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John Mather

The James Webb Space Telescope and the Big Bang: A Q&A with Nobel Laureate Dr. John Mather

As the person at the other end of the James Webb Space Telescope social media, I answer a lot of questions. One big area of interest is always the Big Bang. And that’s for obvious reasons – there’s a definite fascination with the universe’s beginnings. We want to know where … Continue Reading →


FIgure 4

The freest of free-falls

  • By Ira Thorpe
  • June 8, 2016
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It’s hard to get used to the change of pace.  Scientists have been laboring for half a century to detect gravitational waves from astrophysical sources. In 1966, Joseph Weber published the first results from a device he had invented to detect gravitational waves. Weber would later famously claim to have … Continue Reading →


James Webb Cake Telescope

Sweet Update on the James Webb Space Telescope

  • By Maggie Masetti
  • April 21, 2016
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We gave you all an update on the progress of the James Webb Space Telescope mirror assembly not long ago. But there have also been exciting updates on JWST’s flight instruments as well. They just haven’t been as easily visible, because the excitement was happening deep in belly of NASA … Continue Reading →


CGRO being deployed via space shuttle

Looking Back: The Legacy of the Compton Gamma Ray Observatory

  • By Maggie Masetti
  • April 13, 2016
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There are great observatories – and then there are “Great Observatories,” a title given to four space telescopes launched in the 1990s/early 2000s, each studying a different wavelength of light. The Hubble Space Telescope, primarily looking at visible light, you are likely familiar with; it was the first launched and … Continue Reading →


Diagram of Hulse/Taylor's binary system

We Knew That Already

The Advanced LIGO group announced the first direct detection of gravitational waves on February 11, 2016 – it was a momentous day for physics and astrophysics. But the way some news outlets have reported it, saying things like “this proves Einstein was right,” sounds a little bit off to me: … Continue Reading →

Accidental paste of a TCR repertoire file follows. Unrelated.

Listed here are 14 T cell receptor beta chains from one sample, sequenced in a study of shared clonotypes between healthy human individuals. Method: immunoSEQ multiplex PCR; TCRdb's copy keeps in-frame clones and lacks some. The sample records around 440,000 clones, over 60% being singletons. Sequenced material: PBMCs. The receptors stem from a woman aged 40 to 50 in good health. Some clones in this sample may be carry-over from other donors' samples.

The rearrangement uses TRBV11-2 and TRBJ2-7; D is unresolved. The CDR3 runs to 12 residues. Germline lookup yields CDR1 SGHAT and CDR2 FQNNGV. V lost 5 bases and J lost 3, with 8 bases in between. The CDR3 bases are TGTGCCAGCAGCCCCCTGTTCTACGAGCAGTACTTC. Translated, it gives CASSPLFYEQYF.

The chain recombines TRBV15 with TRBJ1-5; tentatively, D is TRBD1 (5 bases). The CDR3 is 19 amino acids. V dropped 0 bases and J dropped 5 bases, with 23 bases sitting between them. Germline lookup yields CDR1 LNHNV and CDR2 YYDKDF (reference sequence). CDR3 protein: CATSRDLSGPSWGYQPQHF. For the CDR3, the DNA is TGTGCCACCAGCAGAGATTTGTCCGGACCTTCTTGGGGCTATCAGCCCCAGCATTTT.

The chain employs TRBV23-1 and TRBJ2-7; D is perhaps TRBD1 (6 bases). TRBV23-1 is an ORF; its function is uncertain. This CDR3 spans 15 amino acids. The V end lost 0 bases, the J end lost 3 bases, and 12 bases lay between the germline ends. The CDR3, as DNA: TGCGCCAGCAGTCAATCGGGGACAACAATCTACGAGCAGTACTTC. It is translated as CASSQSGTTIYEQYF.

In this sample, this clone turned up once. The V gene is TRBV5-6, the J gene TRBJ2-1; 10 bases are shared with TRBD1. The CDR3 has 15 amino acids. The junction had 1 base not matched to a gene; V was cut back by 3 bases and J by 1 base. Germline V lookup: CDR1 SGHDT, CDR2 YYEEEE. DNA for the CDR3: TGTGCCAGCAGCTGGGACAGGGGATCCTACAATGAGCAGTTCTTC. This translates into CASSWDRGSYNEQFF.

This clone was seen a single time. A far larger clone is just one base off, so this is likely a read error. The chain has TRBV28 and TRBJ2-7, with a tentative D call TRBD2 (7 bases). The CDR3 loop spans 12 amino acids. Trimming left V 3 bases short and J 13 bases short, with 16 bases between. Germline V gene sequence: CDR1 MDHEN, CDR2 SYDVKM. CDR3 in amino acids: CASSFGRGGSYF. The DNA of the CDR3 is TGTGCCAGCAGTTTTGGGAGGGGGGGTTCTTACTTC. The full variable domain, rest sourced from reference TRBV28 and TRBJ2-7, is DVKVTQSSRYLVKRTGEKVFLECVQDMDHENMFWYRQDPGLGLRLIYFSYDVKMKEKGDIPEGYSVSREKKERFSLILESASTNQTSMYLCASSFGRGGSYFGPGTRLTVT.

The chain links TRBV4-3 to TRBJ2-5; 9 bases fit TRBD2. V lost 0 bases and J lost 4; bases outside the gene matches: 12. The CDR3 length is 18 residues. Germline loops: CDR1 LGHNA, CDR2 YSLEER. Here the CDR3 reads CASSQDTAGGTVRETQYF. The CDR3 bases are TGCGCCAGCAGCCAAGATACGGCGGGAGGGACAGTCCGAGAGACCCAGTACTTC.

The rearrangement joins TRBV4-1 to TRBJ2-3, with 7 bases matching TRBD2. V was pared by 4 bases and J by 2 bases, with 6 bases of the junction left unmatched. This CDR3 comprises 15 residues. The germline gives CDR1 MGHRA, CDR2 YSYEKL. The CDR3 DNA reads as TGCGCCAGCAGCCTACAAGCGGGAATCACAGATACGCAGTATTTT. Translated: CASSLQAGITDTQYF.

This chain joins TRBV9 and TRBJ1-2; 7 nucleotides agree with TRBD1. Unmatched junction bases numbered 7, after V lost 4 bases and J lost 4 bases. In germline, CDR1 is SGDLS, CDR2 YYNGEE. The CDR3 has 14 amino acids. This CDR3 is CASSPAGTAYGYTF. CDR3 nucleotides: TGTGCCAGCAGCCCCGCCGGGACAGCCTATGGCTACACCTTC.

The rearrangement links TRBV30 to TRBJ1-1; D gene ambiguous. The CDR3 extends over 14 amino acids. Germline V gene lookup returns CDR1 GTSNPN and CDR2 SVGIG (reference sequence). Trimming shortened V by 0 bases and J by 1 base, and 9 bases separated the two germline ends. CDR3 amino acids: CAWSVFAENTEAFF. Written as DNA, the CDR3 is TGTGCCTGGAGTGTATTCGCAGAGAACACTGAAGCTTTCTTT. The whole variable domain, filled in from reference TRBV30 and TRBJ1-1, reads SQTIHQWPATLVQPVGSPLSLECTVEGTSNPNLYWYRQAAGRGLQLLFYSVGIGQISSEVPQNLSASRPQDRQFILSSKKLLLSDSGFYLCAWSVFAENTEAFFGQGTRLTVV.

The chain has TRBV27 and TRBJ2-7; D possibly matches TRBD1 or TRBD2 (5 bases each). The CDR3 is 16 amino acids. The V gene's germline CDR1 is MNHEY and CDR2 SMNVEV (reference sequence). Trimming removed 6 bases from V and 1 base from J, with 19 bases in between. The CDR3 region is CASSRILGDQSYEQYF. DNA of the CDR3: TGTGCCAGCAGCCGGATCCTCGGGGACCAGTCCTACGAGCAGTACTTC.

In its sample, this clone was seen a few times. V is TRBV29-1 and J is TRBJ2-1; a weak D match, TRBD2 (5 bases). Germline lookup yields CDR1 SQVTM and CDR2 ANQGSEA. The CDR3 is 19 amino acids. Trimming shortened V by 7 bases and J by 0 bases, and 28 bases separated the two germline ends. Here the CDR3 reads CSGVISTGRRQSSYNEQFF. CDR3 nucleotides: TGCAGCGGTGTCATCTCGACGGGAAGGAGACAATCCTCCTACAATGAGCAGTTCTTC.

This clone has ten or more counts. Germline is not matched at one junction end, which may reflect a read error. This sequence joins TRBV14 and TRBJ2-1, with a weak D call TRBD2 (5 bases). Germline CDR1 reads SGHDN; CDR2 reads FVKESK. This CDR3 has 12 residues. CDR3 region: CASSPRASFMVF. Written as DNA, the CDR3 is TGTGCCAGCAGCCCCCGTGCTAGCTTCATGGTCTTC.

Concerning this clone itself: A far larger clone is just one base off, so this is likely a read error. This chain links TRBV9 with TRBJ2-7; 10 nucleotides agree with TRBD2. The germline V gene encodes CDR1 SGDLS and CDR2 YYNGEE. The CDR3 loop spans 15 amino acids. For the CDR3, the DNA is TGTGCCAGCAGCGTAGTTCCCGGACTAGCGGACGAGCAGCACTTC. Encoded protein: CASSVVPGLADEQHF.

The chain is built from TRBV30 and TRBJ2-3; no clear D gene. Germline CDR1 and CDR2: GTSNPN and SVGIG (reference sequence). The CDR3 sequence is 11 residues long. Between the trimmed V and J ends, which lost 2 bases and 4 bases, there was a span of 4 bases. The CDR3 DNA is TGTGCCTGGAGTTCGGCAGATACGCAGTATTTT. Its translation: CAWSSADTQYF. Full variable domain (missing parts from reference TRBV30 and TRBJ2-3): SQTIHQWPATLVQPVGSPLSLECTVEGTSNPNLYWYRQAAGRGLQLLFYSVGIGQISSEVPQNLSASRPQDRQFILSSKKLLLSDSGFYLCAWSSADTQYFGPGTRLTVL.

space forensics opening screen

Calling all armchair crime-solvers!

  • By Sara Mitchell
  • March 9, 2016
  • Comments Off on Calling all armchair crime-solvers!

Stars exploding? Who would do such a thing? Join bumbling detective Eagle Quark on his 8-bit adventures at NASA Goddard Space Flight Center in our new Space Forensics game! Eagle is somewhat clueless in his hunt for suspects behind the mysterious deaths of stars in the night sky… and he … Continue Reading →


24877166436_22dfbb89fe

Mirror, Mirror

When last I updated, the James Webb Space Telescope’s primary mirror was under construction here at NASA Goddard. I believe we were on mirror segment number five. I’m very pleased to say that the primary mirror assembly was officially completed on February 3, 2016! Here are a few more photos … Continue Reading →


Test Masses

Release the beasts!

  • By Ira Thorpe
  • February 29, 2016
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Captain A. G. Lamplugh, a British pilot from the early days of aviation once famously said “Aviation in itself is not inherently dangerous. But to an even greater degree than the sea, it is terribly unforgiving of any carelessness, incapacity or neglect.” Space flight is less forgiving still. A single … Continue Reading →


The heart of the ASTRO-H Soft X-ray Spectrometer is the microcalorimeter array at center. The five-millimeter square forms a 36-pixel array. Each pixel is 0.824 millimeter on a side, or about the width of the ball in a ballpoint pen. The detector's field of view is approximately three arcminutes, or one-tenth the apparent diameter of the full moon.

Credit: NASA's Goddard Space Flight Center

Five Questions about ASTRO-H/Hitomi (and launch videos!)

  • By Maggie Masetti
  • February 22, 2016
  • Comments Off on Five Questions about ASTRO-H/Hitomi (and launch videos!)

We were able to get our hands on these “5 questions your neighbor might ask” about the ASTRO-H mission (recently renamed Hitomi), and in particular NASA Goddard’s contributions. Here are the answers, courtesy of Dr. Rich Kelly, the Principal Investigator of the Soft X-ray Spectrometer (SXS). [Fun fact – he … Continue Reading →


ASTRO-H Launches

A New Eye in Space

It’s with greatest pleasure that we say congratulations to the whole ASTRO-H team for a successful launch. Or should we say, the Hitomi team. ASTRO-H has been newly re-christened, as is the Japanese tradition upon a successful launch. The name Hitomi has a significance, and that is this. According to … Continue Reading →


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